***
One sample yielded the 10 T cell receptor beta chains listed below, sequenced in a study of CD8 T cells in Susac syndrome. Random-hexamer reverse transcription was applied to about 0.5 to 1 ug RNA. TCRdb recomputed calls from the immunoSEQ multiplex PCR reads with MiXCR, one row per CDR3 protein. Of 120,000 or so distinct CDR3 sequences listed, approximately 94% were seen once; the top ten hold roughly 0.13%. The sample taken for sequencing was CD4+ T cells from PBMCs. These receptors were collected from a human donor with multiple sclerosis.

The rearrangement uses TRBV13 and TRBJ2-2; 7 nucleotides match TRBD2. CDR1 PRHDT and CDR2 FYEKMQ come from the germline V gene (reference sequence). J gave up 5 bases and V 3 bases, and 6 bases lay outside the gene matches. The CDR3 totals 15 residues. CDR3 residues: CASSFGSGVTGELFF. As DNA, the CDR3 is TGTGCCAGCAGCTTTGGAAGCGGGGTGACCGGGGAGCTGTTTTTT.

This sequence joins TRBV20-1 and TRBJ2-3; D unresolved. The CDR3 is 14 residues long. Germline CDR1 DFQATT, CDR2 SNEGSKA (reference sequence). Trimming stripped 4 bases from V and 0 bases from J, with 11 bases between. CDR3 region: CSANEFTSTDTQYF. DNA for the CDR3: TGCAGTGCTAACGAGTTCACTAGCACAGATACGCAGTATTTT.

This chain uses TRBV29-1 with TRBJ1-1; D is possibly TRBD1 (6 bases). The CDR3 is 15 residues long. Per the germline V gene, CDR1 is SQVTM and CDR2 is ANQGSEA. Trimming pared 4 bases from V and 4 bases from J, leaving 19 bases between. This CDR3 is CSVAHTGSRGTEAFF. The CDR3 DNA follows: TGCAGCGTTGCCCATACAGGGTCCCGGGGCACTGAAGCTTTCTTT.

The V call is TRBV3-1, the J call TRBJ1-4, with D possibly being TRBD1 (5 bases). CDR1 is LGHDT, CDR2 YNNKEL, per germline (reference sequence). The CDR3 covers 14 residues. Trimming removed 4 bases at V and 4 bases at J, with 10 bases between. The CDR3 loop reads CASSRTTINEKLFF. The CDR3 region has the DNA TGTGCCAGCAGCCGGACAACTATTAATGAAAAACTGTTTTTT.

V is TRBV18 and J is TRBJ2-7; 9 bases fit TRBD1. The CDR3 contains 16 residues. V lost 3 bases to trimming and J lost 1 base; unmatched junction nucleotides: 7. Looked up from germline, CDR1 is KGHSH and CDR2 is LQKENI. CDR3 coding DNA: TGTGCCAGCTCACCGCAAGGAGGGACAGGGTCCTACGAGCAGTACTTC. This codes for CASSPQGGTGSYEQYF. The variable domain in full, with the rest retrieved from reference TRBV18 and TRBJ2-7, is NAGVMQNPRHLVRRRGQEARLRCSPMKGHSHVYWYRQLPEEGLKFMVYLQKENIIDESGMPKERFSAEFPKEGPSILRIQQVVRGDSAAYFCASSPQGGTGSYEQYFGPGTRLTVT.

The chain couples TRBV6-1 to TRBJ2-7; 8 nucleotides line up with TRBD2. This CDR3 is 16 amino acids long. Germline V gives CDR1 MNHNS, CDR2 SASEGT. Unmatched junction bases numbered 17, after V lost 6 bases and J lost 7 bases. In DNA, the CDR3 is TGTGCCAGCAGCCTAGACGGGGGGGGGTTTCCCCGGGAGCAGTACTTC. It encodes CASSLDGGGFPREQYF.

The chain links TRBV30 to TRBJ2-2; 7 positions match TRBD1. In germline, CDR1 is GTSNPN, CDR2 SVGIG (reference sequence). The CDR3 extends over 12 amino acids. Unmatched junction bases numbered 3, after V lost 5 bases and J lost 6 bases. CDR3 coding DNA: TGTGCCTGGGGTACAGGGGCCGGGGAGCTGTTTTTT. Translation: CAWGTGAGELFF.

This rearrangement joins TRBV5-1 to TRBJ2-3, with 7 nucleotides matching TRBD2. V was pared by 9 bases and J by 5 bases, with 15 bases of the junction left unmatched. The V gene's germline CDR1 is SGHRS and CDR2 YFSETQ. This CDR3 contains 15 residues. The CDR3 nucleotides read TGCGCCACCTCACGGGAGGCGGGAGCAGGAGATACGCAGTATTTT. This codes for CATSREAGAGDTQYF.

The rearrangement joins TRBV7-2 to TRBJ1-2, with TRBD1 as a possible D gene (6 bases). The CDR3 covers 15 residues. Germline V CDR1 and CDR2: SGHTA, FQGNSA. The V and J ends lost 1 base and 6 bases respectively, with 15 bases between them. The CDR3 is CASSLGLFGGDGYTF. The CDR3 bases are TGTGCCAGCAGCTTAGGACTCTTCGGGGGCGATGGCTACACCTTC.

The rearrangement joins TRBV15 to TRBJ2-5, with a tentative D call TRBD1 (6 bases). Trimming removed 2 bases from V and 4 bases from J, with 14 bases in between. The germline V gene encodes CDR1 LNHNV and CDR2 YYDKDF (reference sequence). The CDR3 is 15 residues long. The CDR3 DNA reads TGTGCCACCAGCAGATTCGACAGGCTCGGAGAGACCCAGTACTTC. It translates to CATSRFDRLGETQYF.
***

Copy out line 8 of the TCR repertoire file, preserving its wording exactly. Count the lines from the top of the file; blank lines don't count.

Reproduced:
The chain links TRBV30 to TRBJ2-2; 7 positions match TRBD1. In germline, CDR1 is GTSNPN, CDR2 SVGIG (reference sequence). The CDR3 extends over 12 amino acids. Unmatched junction bases numbered 3, after V lost 5 bases and J lost 6 bases. CDR3 coding DNA: TGTGCCTGGGGTACAGGGGCCGGGGAGCTGTTTTTT. Translation: CAWGTGAGELFF.